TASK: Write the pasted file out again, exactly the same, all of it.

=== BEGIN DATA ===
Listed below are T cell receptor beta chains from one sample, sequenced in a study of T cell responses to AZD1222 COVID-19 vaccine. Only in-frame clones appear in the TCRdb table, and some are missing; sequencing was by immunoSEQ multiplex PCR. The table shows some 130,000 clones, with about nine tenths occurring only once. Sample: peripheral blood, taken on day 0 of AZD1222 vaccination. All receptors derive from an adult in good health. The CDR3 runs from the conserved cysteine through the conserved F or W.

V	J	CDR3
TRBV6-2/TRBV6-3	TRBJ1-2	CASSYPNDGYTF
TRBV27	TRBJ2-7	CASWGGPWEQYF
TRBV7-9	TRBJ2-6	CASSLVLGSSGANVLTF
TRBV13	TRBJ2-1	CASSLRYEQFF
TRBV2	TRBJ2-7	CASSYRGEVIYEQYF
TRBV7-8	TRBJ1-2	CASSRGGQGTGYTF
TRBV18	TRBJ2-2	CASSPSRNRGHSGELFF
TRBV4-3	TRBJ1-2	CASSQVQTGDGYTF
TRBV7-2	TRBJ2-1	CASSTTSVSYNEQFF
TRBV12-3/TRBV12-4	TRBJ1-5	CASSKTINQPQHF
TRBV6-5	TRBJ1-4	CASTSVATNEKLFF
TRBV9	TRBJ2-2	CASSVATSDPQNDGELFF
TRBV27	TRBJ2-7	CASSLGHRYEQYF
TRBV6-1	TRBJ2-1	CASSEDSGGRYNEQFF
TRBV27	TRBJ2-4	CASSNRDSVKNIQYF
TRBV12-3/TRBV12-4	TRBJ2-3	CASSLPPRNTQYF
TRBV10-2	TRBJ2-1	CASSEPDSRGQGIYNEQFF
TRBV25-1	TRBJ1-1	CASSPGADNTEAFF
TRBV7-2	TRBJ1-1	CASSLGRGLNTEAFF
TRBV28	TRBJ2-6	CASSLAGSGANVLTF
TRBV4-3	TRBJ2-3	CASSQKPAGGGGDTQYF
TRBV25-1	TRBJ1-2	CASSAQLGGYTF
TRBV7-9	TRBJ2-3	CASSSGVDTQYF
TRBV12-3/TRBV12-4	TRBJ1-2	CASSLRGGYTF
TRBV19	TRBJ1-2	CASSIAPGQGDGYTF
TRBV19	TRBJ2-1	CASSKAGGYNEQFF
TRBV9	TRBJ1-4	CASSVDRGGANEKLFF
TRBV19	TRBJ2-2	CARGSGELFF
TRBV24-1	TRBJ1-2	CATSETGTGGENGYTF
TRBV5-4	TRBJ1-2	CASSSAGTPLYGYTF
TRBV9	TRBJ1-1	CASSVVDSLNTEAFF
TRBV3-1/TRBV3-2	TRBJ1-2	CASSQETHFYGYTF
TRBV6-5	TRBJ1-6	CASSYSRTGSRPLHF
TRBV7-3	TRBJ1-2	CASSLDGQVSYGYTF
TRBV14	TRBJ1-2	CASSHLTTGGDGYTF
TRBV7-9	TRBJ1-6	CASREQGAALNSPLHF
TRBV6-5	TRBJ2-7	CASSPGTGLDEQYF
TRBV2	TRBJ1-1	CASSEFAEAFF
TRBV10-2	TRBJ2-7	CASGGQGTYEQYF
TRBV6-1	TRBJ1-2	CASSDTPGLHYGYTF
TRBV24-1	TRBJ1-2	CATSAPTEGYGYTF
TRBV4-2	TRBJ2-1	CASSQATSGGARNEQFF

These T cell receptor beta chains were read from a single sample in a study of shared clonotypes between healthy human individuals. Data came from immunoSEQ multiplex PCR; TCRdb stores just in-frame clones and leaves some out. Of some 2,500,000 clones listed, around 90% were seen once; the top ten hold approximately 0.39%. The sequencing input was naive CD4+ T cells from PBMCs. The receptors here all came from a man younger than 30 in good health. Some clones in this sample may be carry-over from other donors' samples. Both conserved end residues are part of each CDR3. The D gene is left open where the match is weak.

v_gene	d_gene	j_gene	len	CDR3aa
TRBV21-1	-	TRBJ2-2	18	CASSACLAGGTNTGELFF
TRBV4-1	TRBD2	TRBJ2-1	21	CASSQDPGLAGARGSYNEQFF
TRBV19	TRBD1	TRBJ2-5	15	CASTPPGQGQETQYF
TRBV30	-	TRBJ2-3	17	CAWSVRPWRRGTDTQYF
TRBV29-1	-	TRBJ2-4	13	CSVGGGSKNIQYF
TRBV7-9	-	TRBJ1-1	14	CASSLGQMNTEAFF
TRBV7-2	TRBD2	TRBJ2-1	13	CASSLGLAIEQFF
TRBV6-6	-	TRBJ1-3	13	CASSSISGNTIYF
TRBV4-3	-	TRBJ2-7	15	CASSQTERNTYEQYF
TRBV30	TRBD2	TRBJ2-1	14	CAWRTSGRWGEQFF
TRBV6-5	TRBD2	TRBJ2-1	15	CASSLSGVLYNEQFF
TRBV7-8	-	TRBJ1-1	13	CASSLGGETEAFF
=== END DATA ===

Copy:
Listed below are T cell receptor beta chains from one sample, sequenced in a study of T cell responses to AZD1222 COVID-19 vaccine. Only in-frame clones appear in the TCRdb table, and some are missing; sequencing was by immunoSEQ multiplex PCR. The table shows some 130,000 clones, with about nine tenths occurring only once. Sample: peripheral blood, taken on day 0 of AZD1222 vaccination. All receptors derive from an adult in good health. The CDR3 runs from the conserved cysteine through the conserved F or W.

V	J	CDR3
TRBV6-2/TRBV6-3	TRBJ1-2	CASSYPNDGYTF
TRBV27	TRBJ2-7	CASWGGPWEQYF
TRBV7-9	TRBJ2-6	CASSLVLGSSGANVLTF
TRBV13	TRBJ2-1	CASSLRYEQFF
TRBV2	TRBJ2-7	CASSYRGEVIYEQYF
TRBV7-8	TRBJ1-2	CASSRGGQGTGYTF
TRBV18	TRBJ2-2	CASSPSRNRGHSGELFF
TRBV4-3	TRBJ1-2	CASSQVQTGDGYTF
TRBV7-2	TRBJ2-1	CASSTTSVSYNEQFF
TRBV12-3/TRBV12-4	TRBJ1-5	CASSKTINQPQHF
TRBV6-5	TRBJ1-4	CASTSVATNEKLFF
TRBV9	TRBJ2-2	CASSVATSDPQNDGELFF
TRBV27	TRBJ2-7	CASSLGHRYEQYF
TRBV6-1	TRBJ2-1	CASSEDSGGRYNEQFF
TRBV27	TRBJ2-4	CASSNRDSVKNIQYF
TRBV12-3/TRBV12-4	TRBJ2-3	CASSLPPRNTQYF
TRBV10-2	TRBJ2-1	CASSEPDSRGQGIYNEQFF
TRBV25-1	TRBJ1-1	CASSPGADNTEAFF
TRBV7-2	TRBJ1-1	CASSLGRGLNTEAFF
TRBV28	TRBJ2-6	CASSLAGSGANVLTF
TRBV4-3	TRBJ2-3	CASSQKPAGGGGDTQYF
TRBV25-1	TRBJ1-2	CASSAQLGGYTF
TRBV7-9	TRBJ2-3	CASSSGVDTQYF
TRBV12-3/TRBV12-4	TRBJ1-2	CASSLRGGYTF
TRBV19	TRBJ1-2	CASSIAPGQGDGYTF
TRBV19	TRBJ2-1	CASSKAGGYNEQFF
TRBV9	TRBJ1-4	CASSVDRGGANEKLFF
TRBV19	TRBJ2-2	CARGSGELFF
TRBV24-1	TRBJ1-2	CATSETGTGGENGYTF
TRBV5-4	TRBJ1-2	CASSSAGTPLYGYTF
TRBV9	TRBJ1-1	CASSVVDSLNTEAFF
TRBV3-1/TRBV3-2	TRBJ1-2	CASSQETHFYGYTF
TRBV6-5	TRBJ1-6	CASSYSRTGSRPLHF
TRBV7-3	TRBJ1-2	CASSLDGQVSYGYTF
TRBV14	TRBJ1-2	CASSHLTTGGDGYTF
TRBV7-9	TRBJ1-6	CASREQGAALNSPLHF
TRBV6-5	TRBJ2-7	CASSPGTGLDEQYF
TRBV2	TRBJ1-1	CASSEFAEAFF
TRBV10-2	TRBJ2-7	CASGGQGTYEQYF
TRBV6-1	TRBJ1-2	CASSDTPGLHYGYTF
TRBV24-1	TRBJ1-2	CATSAPTEGYGYTF
TRBV4-2	TRBJ2-1	CASSQATSGGARNEQFF

These T cell receptor beta chains were read from a single sample in a study of shared clonotypes between healthy human individuals. Data came from immunoSEQ multiplex PCR; TCRdb stores just in-frame clones and leaves some out. Of some 2,500,000 clones listed, around 90% were seen once; the top ten hold approximately 0.39%. The sequencing input was naive CD4+ T cells from PBMCs. The receptors here all came from a man younger than 30 in good health. Some clones in this sample may be carry-over from other donors' samples. Both conserved end residues are part of each CDR3. The D gene is left open where the match is weak.

v_gene	d_gene	j_gene	len	CDR3aa
TRBV21-1	-	TRBJ2-2	18	CASSACLAGGTNTGELFF
TRBV4-1	TRBD2	TRBJ2-1	21	CASSQDPGLAGARGSYNEQFF
TRBV19	TRBD1	TRBJ2-5	15	CASTPPGQGQETQYF
TRBV30	-	TRBJ2-3	17	CAWSVRPWRRGTDTQYF
TRBV29-1	-	TRBJ2-4	13	CSVGGGSKNIQYF
TRBV7-9	-	TRBJ1-1	14	CASSLGQMNTEAFF
TRBV7-2	TRBD2	TRBJ2-1	13	CASSLGLAIEQFF
TRBV6-6	-	TRBJ1-3	13	CASSSISGNTIYF
TRBV4-3	-	TRBJ2-7	15	CASSQTERNTYEQYF
TRBV30	TRBD2	TRBJ2-1	14	CAWRTSGRWGEQFF
TRBV6-5	TRBD2	TRBJ2-1	15	CASSLSGVLYNEQFF
TRBV7-8	-	TRBJ1-1	13	CASSLGGETEAFF